This story comes from Charles Martin, who worked as a stock boy in a shoe store while he was in high school (1941 to 1943). He gave me permission to share his experiences.

“When the current stamp was about to expire, there would be a rush, mostly by women, to buy any pair of shoes, whether they fit or not. Later, when we got in new styles, they would exchange the ones they had bought for the new ones. Finally the store had to put a time limit on how long the first pair could be exchanged. The store would run ads in the paper when a new shipment of shoes was expected, and women would line up that morning to get a shot at the newest. Sometimes things got a little difficult because there would only be a few pairs in the most common sizes.  More than once there were unpleasant situations that made the shoe clerk nervous.”

How would you do with only two or three new pairs of shoes a year?

9 Responses to “Make It Do – Shoe Rationing in World War II”

  1. Rick Barry

    I’m always fascinated by the WW II mentality of a nation united to win the war.

    The mention of rubber reminds me of a newspaper article I found in my own research. During the war, some young fellows in Chicago unearthed a cache of worn-out tires in a city dump. They were excited to find them, because those bald tires had become valuable treasure.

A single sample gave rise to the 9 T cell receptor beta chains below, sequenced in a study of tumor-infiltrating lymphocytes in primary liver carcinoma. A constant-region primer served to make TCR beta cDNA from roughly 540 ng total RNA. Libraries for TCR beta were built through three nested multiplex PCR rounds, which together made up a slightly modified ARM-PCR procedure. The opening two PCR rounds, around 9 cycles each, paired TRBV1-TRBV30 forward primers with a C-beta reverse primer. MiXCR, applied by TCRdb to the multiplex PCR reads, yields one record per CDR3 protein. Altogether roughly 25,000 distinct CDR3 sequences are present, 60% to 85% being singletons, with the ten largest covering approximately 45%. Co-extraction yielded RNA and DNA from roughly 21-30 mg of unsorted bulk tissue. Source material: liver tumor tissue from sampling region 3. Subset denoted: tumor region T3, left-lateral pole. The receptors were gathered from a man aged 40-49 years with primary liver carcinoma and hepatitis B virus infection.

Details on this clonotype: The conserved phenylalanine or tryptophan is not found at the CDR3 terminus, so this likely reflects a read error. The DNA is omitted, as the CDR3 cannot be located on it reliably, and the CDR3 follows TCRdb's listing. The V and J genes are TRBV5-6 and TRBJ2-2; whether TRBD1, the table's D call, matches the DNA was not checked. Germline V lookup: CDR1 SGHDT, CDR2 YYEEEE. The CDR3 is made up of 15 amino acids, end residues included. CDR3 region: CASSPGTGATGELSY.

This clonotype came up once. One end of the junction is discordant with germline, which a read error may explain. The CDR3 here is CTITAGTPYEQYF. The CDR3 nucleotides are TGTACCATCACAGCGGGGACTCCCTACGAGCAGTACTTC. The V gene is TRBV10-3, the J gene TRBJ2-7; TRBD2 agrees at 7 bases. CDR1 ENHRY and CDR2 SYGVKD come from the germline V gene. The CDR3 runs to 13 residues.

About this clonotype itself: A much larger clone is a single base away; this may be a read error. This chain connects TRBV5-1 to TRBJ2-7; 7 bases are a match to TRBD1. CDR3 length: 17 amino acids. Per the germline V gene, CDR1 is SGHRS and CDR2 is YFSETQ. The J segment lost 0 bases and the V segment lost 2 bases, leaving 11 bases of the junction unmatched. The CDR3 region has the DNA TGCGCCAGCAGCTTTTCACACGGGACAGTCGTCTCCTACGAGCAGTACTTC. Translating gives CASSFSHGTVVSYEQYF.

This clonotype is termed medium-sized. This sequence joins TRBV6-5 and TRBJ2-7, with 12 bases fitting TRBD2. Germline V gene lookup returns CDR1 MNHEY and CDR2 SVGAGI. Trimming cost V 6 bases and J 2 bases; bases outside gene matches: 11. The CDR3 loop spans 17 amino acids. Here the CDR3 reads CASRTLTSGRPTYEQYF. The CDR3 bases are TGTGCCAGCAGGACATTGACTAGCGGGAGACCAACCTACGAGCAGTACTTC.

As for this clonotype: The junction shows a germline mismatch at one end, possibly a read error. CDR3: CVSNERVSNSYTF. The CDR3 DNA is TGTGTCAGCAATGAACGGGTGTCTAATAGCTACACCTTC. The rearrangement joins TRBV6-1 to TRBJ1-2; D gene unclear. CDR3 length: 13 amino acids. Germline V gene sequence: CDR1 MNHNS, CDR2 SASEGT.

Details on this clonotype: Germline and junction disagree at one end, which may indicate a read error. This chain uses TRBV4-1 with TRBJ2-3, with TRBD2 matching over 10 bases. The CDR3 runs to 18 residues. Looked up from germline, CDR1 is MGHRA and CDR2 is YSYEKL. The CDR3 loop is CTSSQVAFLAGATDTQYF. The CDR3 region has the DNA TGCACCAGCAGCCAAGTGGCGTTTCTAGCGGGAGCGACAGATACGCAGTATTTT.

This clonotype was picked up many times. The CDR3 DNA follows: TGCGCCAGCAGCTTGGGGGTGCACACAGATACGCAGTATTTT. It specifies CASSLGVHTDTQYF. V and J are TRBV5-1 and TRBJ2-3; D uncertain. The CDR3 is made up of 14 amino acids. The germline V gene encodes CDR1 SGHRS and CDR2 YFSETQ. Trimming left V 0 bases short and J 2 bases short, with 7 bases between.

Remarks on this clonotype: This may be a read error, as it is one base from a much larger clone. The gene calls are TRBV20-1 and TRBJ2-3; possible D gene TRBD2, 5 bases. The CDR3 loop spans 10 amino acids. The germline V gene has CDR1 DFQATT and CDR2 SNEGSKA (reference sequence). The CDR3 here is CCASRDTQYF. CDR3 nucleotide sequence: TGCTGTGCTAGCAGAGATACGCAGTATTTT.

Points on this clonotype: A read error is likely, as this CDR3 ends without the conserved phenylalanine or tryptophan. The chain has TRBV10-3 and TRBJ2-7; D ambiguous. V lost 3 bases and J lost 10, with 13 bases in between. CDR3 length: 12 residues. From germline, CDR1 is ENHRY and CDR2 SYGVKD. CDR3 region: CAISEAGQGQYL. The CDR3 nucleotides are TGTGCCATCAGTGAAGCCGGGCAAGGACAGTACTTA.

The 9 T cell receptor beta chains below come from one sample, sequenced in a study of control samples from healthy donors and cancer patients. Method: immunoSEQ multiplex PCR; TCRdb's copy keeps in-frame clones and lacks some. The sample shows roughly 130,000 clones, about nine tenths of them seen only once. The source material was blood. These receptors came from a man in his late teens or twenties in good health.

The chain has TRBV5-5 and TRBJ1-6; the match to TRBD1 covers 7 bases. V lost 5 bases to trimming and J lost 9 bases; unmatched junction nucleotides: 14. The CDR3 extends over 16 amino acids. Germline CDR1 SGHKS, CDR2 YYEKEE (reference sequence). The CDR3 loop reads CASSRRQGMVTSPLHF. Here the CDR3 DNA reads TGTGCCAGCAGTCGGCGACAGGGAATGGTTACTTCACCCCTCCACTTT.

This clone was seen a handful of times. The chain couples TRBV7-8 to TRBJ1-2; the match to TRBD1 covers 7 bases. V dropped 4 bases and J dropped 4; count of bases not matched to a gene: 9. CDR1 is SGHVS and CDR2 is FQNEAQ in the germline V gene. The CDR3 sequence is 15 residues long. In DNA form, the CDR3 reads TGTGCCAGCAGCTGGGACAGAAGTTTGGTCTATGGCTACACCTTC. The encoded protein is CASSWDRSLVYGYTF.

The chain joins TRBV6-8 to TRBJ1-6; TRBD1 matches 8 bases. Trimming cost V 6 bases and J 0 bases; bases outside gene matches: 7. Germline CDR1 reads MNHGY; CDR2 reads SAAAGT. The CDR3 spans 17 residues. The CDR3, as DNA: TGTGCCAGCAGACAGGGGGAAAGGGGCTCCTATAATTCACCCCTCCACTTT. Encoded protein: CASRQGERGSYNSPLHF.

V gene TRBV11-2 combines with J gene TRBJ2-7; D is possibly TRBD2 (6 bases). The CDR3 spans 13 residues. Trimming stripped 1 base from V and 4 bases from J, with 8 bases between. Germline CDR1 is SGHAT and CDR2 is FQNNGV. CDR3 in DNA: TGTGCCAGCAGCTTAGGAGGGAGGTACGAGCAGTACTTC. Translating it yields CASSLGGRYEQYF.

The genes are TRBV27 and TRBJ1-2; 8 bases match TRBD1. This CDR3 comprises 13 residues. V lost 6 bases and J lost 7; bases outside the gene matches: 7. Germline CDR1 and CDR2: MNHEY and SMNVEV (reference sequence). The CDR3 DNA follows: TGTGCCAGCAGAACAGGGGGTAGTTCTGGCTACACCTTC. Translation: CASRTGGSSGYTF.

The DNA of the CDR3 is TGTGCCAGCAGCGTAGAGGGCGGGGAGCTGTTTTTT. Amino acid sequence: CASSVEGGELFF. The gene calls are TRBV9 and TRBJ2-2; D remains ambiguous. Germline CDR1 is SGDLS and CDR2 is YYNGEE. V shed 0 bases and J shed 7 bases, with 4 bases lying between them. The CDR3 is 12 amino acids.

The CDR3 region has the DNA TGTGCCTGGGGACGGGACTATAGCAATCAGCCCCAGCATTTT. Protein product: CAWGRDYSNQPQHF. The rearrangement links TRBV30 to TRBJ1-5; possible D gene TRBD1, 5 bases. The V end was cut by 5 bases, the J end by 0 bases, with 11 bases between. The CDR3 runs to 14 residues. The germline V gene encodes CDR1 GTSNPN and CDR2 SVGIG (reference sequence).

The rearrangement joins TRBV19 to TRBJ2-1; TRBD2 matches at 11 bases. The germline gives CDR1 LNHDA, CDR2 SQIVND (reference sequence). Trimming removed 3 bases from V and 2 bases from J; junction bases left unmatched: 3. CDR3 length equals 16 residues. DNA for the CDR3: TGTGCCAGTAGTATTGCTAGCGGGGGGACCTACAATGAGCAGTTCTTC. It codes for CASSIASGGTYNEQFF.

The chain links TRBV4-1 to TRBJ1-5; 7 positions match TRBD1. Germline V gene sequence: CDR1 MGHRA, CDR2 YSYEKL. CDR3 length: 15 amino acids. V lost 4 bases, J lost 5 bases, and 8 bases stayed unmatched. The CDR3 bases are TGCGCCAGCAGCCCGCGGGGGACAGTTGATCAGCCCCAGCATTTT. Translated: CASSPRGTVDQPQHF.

2. Liz Tolsma

    This is very interesting. In Europe (and I’m not sure about the US b/c I haven’t done much research on the US), shoes, coats, and material for clothing were also rationed. Even if you had a coupon and the money to buy these necessities, they usually weren’t available. In Germany, the need for warmer coats for the soldiers fighting in Russia was so severe (Hitler hadn’t planned on spending a winter there), that women donated their coats and went without. Bad when the winter of 44-45 was the worst winter in memory.

  3. Sarah Sundin

    Rick – isn’t that funny? Imagine what a treasure trove we could find in the dumps now with our disposable culture!

    Liz – so true. While the American civilian was inconvenienced, the European civilian truly suffered. Clothes were never rationed in the US, although there were restrictions on how much fabric could be used. And under rationing, the average American was actually better nourished than during the Depression. People turned from the processed foods that were becoming part of the diet and started eating more home-grown produce, more poultry instead of red meat, etc. As you know – definitely not the case in Europe!

    Kiersti – I’m glad you’re enjoying the book!

  4. Jocelyn

    Sarah, fantastic article! I will have to share it. Thanks so much for all the great accompanying images, too! I always love these historical insight posts.

  5. Morgan Tarpley

    I would not not survive as I like to buy shoes too frequently. lol

    Such a fascinating time period. My boss was only three or four years old during the war, yet he had his own ration book. He brought it to work to show us one day. Interesting. I cannot fathom living like that nowadays. How long would people last? A day.

  6. Sarah Sundin

    Morgan – I know! We’re so spoiled nowadays. I’d like to think we could find the fortitude to deal, but not all of us would do well.